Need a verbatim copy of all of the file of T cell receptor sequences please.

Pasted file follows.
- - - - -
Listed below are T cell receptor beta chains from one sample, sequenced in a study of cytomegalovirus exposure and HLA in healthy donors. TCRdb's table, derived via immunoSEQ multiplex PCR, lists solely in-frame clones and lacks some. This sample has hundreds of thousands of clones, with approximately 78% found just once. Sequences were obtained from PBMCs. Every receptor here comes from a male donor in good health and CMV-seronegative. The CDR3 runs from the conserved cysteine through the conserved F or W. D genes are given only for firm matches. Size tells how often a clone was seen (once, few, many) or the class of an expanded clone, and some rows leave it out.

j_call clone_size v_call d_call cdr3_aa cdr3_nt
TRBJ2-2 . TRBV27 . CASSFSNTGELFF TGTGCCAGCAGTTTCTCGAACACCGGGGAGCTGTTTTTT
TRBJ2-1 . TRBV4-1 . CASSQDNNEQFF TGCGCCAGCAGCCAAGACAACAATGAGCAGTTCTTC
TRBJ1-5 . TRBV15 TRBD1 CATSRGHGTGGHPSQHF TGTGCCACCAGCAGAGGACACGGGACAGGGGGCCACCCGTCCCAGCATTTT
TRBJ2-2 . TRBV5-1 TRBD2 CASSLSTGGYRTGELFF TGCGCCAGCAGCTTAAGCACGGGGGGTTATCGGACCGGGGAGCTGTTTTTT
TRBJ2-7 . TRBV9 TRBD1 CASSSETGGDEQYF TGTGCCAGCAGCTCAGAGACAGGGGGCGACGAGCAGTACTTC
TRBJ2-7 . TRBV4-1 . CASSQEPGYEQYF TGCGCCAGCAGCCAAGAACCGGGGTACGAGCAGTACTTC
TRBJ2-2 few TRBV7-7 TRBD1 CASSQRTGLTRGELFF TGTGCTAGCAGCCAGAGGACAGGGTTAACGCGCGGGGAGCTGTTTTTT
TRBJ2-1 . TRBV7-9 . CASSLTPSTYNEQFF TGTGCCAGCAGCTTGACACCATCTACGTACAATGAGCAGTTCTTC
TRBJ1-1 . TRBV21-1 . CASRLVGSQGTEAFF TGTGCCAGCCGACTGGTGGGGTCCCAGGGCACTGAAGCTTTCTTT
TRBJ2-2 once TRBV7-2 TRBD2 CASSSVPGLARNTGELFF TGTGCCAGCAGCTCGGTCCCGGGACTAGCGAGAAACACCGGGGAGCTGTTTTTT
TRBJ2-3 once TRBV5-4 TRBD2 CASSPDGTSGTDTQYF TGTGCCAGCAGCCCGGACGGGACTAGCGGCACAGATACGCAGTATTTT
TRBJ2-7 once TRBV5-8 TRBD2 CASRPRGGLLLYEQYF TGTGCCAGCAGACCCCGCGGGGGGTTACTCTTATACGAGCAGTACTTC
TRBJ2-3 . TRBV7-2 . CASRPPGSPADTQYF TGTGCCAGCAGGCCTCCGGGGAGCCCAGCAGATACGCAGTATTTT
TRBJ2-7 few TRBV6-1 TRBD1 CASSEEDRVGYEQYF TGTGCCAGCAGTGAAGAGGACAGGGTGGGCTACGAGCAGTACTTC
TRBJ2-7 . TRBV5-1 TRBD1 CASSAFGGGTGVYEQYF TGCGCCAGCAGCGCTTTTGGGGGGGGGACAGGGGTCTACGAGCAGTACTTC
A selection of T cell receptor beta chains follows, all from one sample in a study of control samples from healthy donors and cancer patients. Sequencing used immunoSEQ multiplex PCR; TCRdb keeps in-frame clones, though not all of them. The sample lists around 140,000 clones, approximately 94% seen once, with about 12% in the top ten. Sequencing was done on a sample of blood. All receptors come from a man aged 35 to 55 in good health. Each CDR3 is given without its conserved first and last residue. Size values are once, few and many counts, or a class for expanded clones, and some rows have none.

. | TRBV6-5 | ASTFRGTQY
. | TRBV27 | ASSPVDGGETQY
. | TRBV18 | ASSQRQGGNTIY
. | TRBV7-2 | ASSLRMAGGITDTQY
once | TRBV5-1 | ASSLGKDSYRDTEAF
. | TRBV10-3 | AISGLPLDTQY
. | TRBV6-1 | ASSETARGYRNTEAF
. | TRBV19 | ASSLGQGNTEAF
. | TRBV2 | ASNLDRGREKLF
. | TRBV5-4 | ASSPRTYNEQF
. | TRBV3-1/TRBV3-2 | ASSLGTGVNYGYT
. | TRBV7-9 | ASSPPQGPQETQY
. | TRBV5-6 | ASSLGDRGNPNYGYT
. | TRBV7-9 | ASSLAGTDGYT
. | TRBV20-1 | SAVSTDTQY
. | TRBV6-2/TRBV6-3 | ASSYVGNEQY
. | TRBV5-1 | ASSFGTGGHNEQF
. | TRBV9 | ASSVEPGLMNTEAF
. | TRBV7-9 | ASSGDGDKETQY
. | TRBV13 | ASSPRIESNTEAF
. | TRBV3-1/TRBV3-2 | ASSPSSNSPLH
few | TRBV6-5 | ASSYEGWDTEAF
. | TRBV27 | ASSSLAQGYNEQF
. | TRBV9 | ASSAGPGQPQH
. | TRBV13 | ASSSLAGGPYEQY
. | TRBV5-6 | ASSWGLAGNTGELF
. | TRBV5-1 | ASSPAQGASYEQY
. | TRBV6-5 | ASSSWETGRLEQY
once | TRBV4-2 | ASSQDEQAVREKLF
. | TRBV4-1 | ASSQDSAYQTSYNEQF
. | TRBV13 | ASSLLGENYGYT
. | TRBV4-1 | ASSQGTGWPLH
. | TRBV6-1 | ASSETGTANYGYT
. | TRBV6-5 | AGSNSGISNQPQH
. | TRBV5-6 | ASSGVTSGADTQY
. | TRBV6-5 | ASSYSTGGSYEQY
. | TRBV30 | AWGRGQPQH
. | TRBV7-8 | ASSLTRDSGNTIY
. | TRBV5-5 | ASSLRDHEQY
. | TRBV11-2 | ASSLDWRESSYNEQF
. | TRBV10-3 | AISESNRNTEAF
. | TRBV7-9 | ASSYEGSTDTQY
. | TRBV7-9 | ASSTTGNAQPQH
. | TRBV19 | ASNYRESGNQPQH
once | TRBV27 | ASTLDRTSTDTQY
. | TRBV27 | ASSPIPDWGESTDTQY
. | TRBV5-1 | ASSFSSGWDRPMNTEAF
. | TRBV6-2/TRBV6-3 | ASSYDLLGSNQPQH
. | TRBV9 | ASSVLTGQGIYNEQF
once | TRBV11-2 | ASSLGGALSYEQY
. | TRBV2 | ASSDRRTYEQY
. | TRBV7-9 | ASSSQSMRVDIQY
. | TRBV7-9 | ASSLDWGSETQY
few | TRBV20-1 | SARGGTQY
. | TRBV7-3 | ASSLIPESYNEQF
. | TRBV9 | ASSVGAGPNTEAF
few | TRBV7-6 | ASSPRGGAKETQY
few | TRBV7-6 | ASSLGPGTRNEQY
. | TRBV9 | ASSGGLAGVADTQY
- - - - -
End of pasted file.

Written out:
Listed below are T cell receptor beta chains from one sample, sequenced in a study of cytomegalovirus exposure and HLA in healthy donors. TCRdb's table, derived via immunoSEQ multiplex PCR, lists solely in-frame clones and lacks some. This sample has hundreds of thousands of clones, with approximately 78% found just once. Sequences were obtained from PBMCs. Every receptor here comes from a male donor in good health and CMV-seronegative. The CDR3 runs from the conserved cysteine through the conserved F or W. D genes are given only for firm matches. Size tells how often a clone was seen (once, few, many) or the class of an expanded clone, and some rows leave it out.

j_call clone_size v_call d_call cdr3_aa cdr3_nt
TRBJ2-2 . TRBV27 . CASSFSNTGELFF TGTGCCAGCAGTTTCTCGAACACCGGGGAGCTGTTTTTT
TRBJ2-1 . TRBV4-1 . CASSQDNNEQFF TGCGCCAGCAGCCAAGACAACAATGAGCAGTTCTTC
TRBJ1-5 . TRBV15 TRBD1 CATSRGHGTGGHPSQHF TGTGCCACCAGCAGAGGACACGGGACAGGGGGCCACCCGTCCCAGCATTTT
TRBJ2-2 . TRBV5-1 TRBD2 CASSLSTGGYRTGELFF TGCGCCAGCAGCTTAAGCACGGGGGGTTATCGGACCGGGGAGCTGTTTTTT
TRBJ2-7 . TRBV9 TRBD1 CASSSETGGDEQYF TGTGCCAGCAGCTCAGAGACAGGGGGCGACGAGCAGTACTTC
TRBJ2-7 . TRBV4-1 . CASSQEPGYEQYF TGCGCCAGCAGCCAAGAACCGGGGTACGAGCAGTACTTC
TRBJ2-2 few TRBV7-7 TRBD1 CASSQRTGLTRGELFF TGTGCTAGCAGCCAGAGGACAGGGTTAACGCGCGGGGAGCTGTTTTTT
TRBJ2-1 . TRBV7-9 . CASSLTPSTYNEQFF TGTGCCAGCAGCTTGACACCATCTACGTACAATGAGCAGTTCTTC
TRBJ1-1 . TRBV21-1 . CASRLVGSQGTEAFF TGTGCCAGCCGACTGGTGGGGTCCCAGGGCACTGAAGCTTTCTTT
TRBJ2-2 once TRBV7-2 TRBD2 CASSSVPGLARNTGELFF TGTGCCAGCAGCTCGGTCCCGGGACTAGCGAGAAACACCGGGGAGCTGTTTTTT
TRBJ2-3 once TRBV5-4 TRBD2 CASSPDGTSGTDTQYF TGTGCCAGCAGCCCGGACGGGACTAGCGGCACAGATACGCAGTATTTT
TRBJ2-7 once TRBV5-8 TRBD2 CASRPRGGLLLYEQYF TGTGCCAGCAGACCCCGCGGGGGGTTACTCTTATACGAGCAGTACTTC
TRBJ2-3 . TRBV7-2 . CASRPPGSPADTQYF TGTGCCAGCAGGCCTCCGGGGAGCCCAGCAGATACGCAGTATTTT
TRBJ2-7 few TRBV6-1 TRBD1 CASSEEDRVGYEQYF TGTGCCAGCAGTGAAGAGGACAGGGTGGGCTACGAGCAGTACTTC
TRBJ2-7 . TRBV5-1 TRBD1 CASSAFGGGTGVYEQYF TGCGCCAGCAGCGCTTTTGGGGGGGGGACAGGGGTCTACGAGCAGTACTTC
A selection of T cell receptor beta chains follows, all from one sample in a study of control samples from healthy donors and cancer patients. Sequencing used immunoSEQ multiplex PCR; TCRdb keeps in-frame clones, though not all of them. The sample lists around 140,000 clones, approximately 94% seen once, with about 12% in the top ten. Sequencing was done on a sample of blood. All receptors come from a man aged 35 to 55 in good health. Each CDR3 is given without its conserved first and last residue. Size values are once, few and many counts, or a class for expanded clones, and some rows have none.

. | TRBV6-5 | ASTFRGTQY
. | TRBV27 | ASSPVDGGETQY
. | TRBV18 | ASSQRQGGNTIY
. | TRBV7-2 | ASSLRMAGGITDTQY
once | TRBV5-1 | ASSLGKDSYRDTEAF
. | TRBV10-3 | AISGLPLDTQY
. | TRBV6-1 | ASSETARGYRNTEAF
. | TRBV19 | ASSLGQGNTEAF
. | TRBV2 | ASNLDRGREKLF
. | TRBV5-4 | ASSPRTYNEQF
. | TRBV3-1/TRBV3-2 | ASSLGTGVNYGYT
. | TRBV7-9 | ASSPPQGPQETQY
. | TRBV5-6 | ASSLGDRGNPNYGYT
. | TRBV7-9 | ASSLAGTDGYT
. | TRBV20-1 | SAVSTDTQY
. | TRBV6-2/TRBV6-3 | ASSYVGNEQY
. | TRBV5-1 | ASSFGTGGHNEQF
. | TRBV9 | ASSVEPGLMNTEAF
. | TRBV7-9 | ASSGDGDKETQY
. | TRBV13 | ASSPRIESNTEAF
. | TRBV3-1/TRBV3-2 | ASSPSSNSPLH
few | TRBV6-5 | ASSYEGWDTEAF
. | TRBV27 | ASSSLAQGYNEQF
. | TRBV9 | ASSAGPGQPQH
. | TRBV13 | ASSSLAGGPYEQY
. | TRBV5-6 | ASSWGLAGNTGELF
. | TRBV5-1 | ASSPAQGASYEQY
. | TRBV6-5 | ASSSWETGRLEQY
once | TRBV4-2 | ASSQDEQAVREKLF
. | TRBV4-1 | ASSQDSAYQTSYNEQF
. | TRBV13 | ASSLLGENYGYT
. | TRBV4-1 | ASSQGTGWPLH
. | TRBV6-1 | ASSETGTANYGYT
. | TRBV6-5 | AGSNSGISNQPQH
. | TRBV5-6 | ASSGVTSGADTQY
. | TRBV6-5 | ASSYSTGGSYEQY
. | TRBV30 | AWGRGQPQH
. | TRBV7-8 | ASSLTRDSGNTIY
. | TRBV5-5 | ASSLRDHEQY
. | TRBV11-2 | ASSLDWRESSYNEQF
. | TRBV10-3 | AISESNRNTEAF
. | TRBV7-9 | ASSYEGSTDTQY
. | TRBV7-9 | ASSTTGNAQPQH
. | TRBV19 | ASNYRESGNQPQH
once | TRBV27 | ASTLDRTSTDTQY
. | TRBV27 | ASSPIPDWGESTDTQY
. | TRBV5-1 | ASSFSSGWDRPMNTEAF
. | TRBV6-2/TRBV6-3 | ASSYDLLGSNQPQH
. | TRBV9 | ASSVLTGQGIYNEQF
once | TRBV11-2 | ASSLGGALSYEQY
. | TRBV2 | ASSDRRTYEQY
. | TRBV7-9 | ASSSQSMRVDIQY
. | TRBV7-9 | ASSLDWGSETQY
few | TRBV20-1 | SARGGTQY
. | TRBV7-3 | ASSLIPESYNEQF
. | TRBV9 | ASSVGAGPNTEAF
few | TRBV7-6 | ASSPRGGAKETQY
few | TRBV7-6 | ASSLGPGTRNEQY
. | TRBV9 | ASSGGLAGVADTQY